Wednesday, December 29, 2010

Rosmarinus officinalis (Rosemary) "Rosemary is for rememberance"

Patricia Youngquist uses words and images to tell stories about her passions. Based in New York, she currently is authoring a series of nature books on birds of the city. Now in Apple’s iBooks store @ https://itunes.apple.com/us/book/words-in-our-beak/id1010889086?mt=11

This is the 363rd day of 2010, and there are only two more days of this decade (in the Gregorian calender) after today passes. The promise of the onset of a new year is an occasion for me to send a card to people who bring meaning to my life. While you may not have time to go on my on-line viewing sources to choose a card for you to do the same, I do have a beautiful selection of cards in the store-front pages of my web-site, and I hope you will make it a New Year's resolution to reach out to your colleagues, friends and family from time to time by sending them a card for the array of events that  are bound to occur during the course of  the new year for all persons.
As an urban gardener, I often include herbs with my correspondence, particularly  at the onset of a new year, when I like to accompany my greeting with rosemary an herb I grow in my roof-extension garden. This herb is also a 'subject' of one of my petite wrap-around cards as seen below).




During warmer months, I include a sprig of fresh rosemary as it is a symbol of friendship. However, since I am unable to include a fresh sprig during winter months, I harvest and dry my rosemary: rosemary that I grow in a variety of containers on my roof-top extension garden, as seen in the "window" box propped on an old piano bench in this "card" image, and also seen with its Simon and Garfunkel comrades "parsley, sage and thyme", huddled together in an old-fashioned metal milk-bottle holder, and captured in a photo at the top of this post (where they are posing below my Rosemary triplets that are shaped into a lovely topiary). Since I cannot send a fresh sprig of rosemary during winter months, I prepare it in another way. When I do my garden winterizing (various winterizing methods have been discussed in a previous post which you can view here), I cut back my rosemary, dry it, then I grind it and put it into small jars (as shown below):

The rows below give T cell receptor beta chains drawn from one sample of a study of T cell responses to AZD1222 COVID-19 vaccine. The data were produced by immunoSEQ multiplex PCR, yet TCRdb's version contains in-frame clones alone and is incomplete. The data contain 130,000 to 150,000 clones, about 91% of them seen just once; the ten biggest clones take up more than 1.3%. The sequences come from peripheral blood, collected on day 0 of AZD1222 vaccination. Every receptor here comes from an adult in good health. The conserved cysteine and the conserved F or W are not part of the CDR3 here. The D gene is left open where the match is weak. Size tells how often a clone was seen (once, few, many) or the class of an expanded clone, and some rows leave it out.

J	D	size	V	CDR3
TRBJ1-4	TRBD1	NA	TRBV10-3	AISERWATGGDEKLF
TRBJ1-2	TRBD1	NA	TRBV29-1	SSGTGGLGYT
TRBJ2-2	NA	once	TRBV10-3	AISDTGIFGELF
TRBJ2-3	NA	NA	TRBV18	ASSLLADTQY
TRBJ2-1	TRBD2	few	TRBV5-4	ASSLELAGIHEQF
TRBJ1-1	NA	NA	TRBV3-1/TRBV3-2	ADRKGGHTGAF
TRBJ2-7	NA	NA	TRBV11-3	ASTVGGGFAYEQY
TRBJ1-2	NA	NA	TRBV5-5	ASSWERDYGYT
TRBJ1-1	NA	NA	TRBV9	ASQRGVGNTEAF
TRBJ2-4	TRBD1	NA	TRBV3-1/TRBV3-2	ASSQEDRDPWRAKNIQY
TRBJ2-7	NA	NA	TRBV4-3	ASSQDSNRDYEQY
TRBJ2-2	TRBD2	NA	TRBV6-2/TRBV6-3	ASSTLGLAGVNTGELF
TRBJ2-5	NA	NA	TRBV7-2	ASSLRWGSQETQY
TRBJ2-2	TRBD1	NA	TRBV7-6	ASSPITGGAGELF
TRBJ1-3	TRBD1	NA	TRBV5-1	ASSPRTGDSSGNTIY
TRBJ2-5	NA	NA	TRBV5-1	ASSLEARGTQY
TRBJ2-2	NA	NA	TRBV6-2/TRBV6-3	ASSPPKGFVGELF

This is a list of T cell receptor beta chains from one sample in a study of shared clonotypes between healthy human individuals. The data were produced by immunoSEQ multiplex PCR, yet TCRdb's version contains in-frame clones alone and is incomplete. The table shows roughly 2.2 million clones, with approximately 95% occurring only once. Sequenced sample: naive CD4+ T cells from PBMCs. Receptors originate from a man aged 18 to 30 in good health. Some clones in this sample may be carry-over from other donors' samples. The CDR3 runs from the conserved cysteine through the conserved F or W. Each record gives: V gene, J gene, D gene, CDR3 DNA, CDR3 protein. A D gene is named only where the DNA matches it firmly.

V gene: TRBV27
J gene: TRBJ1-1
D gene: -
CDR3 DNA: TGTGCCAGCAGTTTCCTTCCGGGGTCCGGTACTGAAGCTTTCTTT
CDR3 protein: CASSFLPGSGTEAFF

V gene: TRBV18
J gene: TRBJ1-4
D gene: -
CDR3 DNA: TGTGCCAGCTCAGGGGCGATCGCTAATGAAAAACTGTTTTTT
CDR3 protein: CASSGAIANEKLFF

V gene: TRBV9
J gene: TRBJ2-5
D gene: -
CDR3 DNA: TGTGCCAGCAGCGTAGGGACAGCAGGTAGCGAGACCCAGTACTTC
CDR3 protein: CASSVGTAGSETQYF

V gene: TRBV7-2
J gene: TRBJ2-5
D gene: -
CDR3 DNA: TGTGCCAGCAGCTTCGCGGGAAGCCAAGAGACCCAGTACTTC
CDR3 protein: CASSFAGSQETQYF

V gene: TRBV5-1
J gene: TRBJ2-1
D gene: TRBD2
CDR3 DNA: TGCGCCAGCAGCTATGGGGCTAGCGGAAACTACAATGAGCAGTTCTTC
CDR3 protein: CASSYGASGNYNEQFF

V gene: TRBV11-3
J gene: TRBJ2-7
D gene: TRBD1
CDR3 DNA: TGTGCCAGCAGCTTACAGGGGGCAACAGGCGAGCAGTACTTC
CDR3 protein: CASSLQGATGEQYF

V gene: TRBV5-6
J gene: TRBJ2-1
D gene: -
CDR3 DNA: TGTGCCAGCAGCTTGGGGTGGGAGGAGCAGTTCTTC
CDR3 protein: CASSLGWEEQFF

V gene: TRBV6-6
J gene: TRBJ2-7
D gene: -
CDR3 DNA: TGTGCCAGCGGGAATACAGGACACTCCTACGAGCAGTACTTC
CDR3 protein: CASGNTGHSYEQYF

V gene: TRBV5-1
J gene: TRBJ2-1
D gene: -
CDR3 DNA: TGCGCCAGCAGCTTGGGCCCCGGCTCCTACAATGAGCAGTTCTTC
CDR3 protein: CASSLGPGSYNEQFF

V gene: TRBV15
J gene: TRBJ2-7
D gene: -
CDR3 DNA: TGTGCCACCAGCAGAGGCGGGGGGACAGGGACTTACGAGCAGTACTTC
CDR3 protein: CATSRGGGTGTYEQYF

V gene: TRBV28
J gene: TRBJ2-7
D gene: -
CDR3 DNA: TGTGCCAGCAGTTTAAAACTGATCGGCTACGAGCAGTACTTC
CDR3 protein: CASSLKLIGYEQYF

Patricia Youngquist uses words and images to tell stories about her passions. Based in New York, she currently is authoring a series of nature books on birds of the city. Now in Apple’s iBooks store @ https://itunes.apple.com/us/book/words-in-our-beak/id1010889086?mt=11

to give as New Year's gifts. Rosemary is an herb that is wonderful to use for culinary purposes if you are so inclined, but it is also an herb that is a symbol of friendship, so it is great to include in a correspondence when expressing appreciation to someone in your life.

I am prompted to include rosemary with New Year's wishes by Ophelia, who in Hamlet, reminds us that "Rosemary means remembrance," and this is not the first quote of Ophelia's that inspires my card sending, as you may recall from a previous post entered on this past Valentine's day which you may refer to by clicking here

BTW, sending rosemary at the start of a new year, because of its association with remembrance, also addresses the rhetorical question asked in the traditional new year' s song, Old Lang Syne, as to whether it is right that old times be forgotten. This song is generally interpreted as an invitation to remember those near and dear to our heart!

1 comment:

  1. Very cute! I love the idea! Thank you for visiting. Come back often!

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